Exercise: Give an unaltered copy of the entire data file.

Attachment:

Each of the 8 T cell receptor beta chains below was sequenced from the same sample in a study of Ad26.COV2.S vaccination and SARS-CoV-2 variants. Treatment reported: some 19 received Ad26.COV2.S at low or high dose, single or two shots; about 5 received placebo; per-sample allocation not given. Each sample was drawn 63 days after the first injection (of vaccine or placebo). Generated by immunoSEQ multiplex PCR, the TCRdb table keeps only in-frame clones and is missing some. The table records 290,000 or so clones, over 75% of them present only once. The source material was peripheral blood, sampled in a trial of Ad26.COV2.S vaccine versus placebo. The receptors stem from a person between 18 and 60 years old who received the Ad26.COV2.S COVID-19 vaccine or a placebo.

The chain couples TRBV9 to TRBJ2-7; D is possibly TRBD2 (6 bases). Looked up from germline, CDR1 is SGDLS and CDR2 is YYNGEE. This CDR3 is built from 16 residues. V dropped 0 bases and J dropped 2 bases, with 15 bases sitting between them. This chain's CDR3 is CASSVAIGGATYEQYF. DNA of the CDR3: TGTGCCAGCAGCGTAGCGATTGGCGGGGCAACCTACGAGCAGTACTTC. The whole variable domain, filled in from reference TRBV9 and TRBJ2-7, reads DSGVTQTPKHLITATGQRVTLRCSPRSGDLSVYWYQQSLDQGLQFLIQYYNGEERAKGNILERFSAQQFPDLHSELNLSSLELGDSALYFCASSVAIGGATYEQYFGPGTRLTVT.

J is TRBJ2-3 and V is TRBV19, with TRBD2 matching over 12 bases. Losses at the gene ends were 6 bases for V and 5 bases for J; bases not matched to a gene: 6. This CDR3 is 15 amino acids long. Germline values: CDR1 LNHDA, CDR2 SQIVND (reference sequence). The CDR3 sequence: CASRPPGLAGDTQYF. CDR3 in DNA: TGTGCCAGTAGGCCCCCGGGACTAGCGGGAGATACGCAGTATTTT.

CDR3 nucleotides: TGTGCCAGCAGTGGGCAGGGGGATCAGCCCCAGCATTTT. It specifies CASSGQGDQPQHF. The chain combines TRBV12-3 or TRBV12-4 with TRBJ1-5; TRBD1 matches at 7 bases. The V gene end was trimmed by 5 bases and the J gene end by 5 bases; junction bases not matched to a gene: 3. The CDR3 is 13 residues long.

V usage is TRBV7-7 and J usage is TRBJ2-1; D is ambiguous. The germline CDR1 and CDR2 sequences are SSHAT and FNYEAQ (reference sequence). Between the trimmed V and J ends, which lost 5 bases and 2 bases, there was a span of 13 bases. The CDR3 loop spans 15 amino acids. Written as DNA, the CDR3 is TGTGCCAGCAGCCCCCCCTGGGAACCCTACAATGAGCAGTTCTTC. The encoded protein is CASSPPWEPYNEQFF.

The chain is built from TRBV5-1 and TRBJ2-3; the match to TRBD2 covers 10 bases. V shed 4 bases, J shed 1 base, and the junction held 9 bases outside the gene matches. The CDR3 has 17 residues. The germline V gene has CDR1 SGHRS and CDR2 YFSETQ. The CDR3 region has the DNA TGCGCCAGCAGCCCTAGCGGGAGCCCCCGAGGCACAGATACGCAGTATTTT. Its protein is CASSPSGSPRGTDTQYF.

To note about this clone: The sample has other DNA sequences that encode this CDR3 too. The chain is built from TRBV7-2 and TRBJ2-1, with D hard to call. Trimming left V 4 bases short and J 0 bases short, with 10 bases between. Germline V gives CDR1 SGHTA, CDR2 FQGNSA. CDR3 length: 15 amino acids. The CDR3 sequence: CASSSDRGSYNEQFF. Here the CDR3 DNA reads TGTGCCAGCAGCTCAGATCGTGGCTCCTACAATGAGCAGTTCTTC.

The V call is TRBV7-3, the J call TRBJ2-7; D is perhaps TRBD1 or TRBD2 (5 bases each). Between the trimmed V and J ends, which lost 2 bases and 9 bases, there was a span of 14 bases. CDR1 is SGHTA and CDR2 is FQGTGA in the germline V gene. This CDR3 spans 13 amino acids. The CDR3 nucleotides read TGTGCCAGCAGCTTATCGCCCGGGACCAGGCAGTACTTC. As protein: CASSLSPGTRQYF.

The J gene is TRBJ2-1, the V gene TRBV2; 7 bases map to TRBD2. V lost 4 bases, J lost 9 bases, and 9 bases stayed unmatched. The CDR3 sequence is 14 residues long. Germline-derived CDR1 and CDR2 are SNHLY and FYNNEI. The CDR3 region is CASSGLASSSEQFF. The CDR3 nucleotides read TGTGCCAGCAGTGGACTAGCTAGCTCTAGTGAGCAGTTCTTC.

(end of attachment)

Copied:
Each of the 8 T cell receptor beta chains below was sequenced from the same sample in a study of Ad26.COV2.S vaccination and SARS-CoV-2 variants. Treatment reported: some 19 received Ad26.COV2.S at low or high dose, single or two shots; about 5 received placebo; per-sample allocation not given. Each sample was drawn 63 days after the first injection (of vaccine or placebo). Generated by immunoSEQ multiplex PCR, the TCRdb table keeps only in-frame clones and is missing some. The table records 290,000 or so clones, over 75% of them present only once. The source material was peripheral blood, sampled in a trial of Ad26.COV2.S vaccine versus placebo. The receptors stem from a person between 18 and 60 years old who received the Ad26.COV2.S COVID-19 vaccine or a placebo.

The chain couples TRBV9 to TRBJ2-7; D is possibly TRBD2 (6 bases). Looked up from germline, CDR1 is SGDLS and CDR2 is YYNGEE. This CDR3 is built from 16 residues. V dropped 0 bases and J dropped 2 bases, with 15 bases sitting between them. This chain's CDR3 is CASSVAIGGATYEQYF. DNA of the CDR3: TGTGCCAGCAGCGTAGCGATTGGCGGGGCAACCTACGAGCAGTACTTC. The whole variable domain, filled in from reference TRBV9 and TRBJ2-7, reads DSGVTQTPKHLITATGQRVTLRCSPRSGDLSVYWYQQSLDQGLQFLIQYYNGEERAKGNILERFSAQQFPDLHSELNLSSLELGDSALYFCASSVAIGGATYEQYFGPGTRLTVT.

J is TRBJ2-3 and V is TRBV19, with TRBD2 matching over 12 bases. Losses at the gene ends were 6 bases for V and 5 bases for J; bases not matched to a gene: 6. This CDR3 is 15 amino acids long. Germline values: CDR1 LNHDA, CDR2 SQIVND (reference sequence). The CDR3 sequence: CASRPPGLAGDTQYF. CDR3 in DNA: TGTGCCAGTAGGCCCCCGGGACTAGCGGGAGATACGCAGTATTTT.

CDR3 nucleotides: TGTGCCAGCAGTGGGCAGGGGGATCAGCCCCAGCATTTT. It specifies CASSGQGDQPQHF. The chain combines TRBV12-3 or TRBV12-4 with TRBJ1-5; TRBD1 matches at 7 bases. The V gene end was trimmed by 5 bases and the J gene end by 5 bases; junction bases not matched to a gene: 3. The CDR3 is 13 residues long.

V usage is TRBV7-7 and J usage is TRBJ2-1; D is ambiguous. The germline CDR1 and CDR2 sequences are SSHAT and FNYEAQ (reference sequence). Between the trimmed V and J ends, which lost 5 bases and 2 bases, there was a span of 13 bases. The CDR3 loop spans 15 amino acids. Written as DNA, the CDR3 is TGTGCCAGCAGCCCCCCCTGGGAACCCTACAATGAGCAGTTCTTC. The encoded protein is CASSPPWEPYNEQFF.

The chain is built from TRBV5-1 and TRBJ2-3; the match to TRBD2 covers 10 bases. V shed 4 bases, J shed 1 base, and the junction held 9 bases outside the gene matches. The CDR3 has 17 residues. The germline V gene has CDR1 SGHRS and CDR2 YFSETQ. The CDR3 region has the DNA TGCGCCAGCAGCCCTAGCGGGAGCCCCCGAGGCACAGATACGCAGTATTTT. Its protein is CASSPSGSPRGTDTQYF.

To note about this clone: The sample has other DNA sequences that encode this CDR3 too. The chain is built from TRBV7-2 and TRBJ2-1, with D hard to call. Trimming left V 4 bases short and J 0 bases short, with 10 bases between. Germline V gives CDR1 SGHTA, CDR2 FQGNSA. CDR3 length: 15 amino acids. The CDR3 sequence: CASSSDRGSYNEQFF. Here the CDR3 DNA reads TGTGCCAGCAGCTCAGATCGTGGCTCCTACAATGAGCAGTTCTTC.

The V call is TRBV7-3, the J call TRBJ2-7; D is perhaps TRBD1 or TRBD2 (5 bases each). Between the trimmed V and J ends, which lost 2 bases and 9 bases, there was a span of 14 bases. CDR1 is SGHTA and CDR2 is FQGTGA in the germline V gene. This CDR3 spans 13 amino acids. The CDR3 nucleotides read TGTGCCAGCAGCTTATCGCCCGGGACCAGGCAGTACTTC. As protein: CASSLSPGTRQYF.

The J gene is TRBJ2-1, the V gene TRBV2; 7 bases map to TRBD2. V lost 4 bases, J lost 9 bases, and 9 bases stayed unmatched. The CDR3 sequence is 14 residues long. Germline-derived CDR1 and CDR2 are SNHLY and FYNNEI. The CDR3 region is CASSGLASSSEQFF. The CDR3 nucleotides read TGTGCCAGCAGTGGACTAGCTAGCTCTAGTGAGCAGTTCTTC.